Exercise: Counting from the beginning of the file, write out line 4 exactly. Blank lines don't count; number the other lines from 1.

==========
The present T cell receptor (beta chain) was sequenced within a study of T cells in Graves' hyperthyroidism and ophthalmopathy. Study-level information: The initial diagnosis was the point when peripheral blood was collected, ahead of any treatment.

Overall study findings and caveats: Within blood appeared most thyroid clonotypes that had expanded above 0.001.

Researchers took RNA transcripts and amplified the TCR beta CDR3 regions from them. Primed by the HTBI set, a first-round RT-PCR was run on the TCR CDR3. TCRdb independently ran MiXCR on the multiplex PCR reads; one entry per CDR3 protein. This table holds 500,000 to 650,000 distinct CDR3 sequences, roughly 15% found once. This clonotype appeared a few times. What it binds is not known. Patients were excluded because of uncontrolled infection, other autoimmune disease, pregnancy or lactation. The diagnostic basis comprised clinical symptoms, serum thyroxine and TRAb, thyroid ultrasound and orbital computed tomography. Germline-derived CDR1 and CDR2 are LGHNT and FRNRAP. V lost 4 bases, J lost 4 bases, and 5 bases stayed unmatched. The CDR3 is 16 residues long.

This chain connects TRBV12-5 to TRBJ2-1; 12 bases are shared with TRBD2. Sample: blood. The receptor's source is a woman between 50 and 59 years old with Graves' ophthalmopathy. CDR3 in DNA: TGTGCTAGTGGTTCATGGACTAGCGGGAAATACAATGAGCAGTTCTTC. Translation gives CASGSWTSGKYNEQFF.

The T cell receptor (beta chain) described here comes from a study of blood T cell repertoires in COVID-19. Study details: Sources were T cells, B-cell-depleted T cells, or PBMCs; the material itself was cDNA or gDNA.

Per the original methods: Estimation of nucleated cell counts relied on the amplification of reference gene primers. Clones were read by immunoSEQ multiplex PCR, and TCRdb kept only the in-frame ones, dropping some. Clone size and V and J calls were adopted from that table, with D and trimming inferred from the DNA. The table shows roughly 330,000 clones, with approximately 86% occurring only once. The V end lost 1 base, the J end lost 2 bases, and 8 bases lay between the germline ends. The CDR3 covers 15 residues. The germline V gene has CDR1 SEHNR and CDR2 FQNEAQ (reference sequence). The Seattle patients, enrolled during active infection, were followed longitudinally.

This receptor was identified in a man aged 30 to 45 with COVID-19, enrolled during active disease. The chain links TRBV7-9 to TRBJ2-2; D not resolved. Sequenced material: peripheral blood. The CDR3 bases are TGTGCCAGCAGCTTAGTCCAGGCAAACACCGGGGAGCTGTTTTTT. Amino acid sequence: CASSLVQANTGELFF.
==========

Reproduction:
This chain connects TRBV12-5 to TRBJ2-1; 12 bases are shared with TRBD2. Sample: blood. The receptor's source is a woman between 50 and 59 years old with Graves' ophthalmopathy. CDR3 in DNA: TGTGCTAGTGGTTCATGGACTAGCGGGAAATACAATGAGCAGTTCTTC. Translation gives CASGSWTSGKYNEQFF.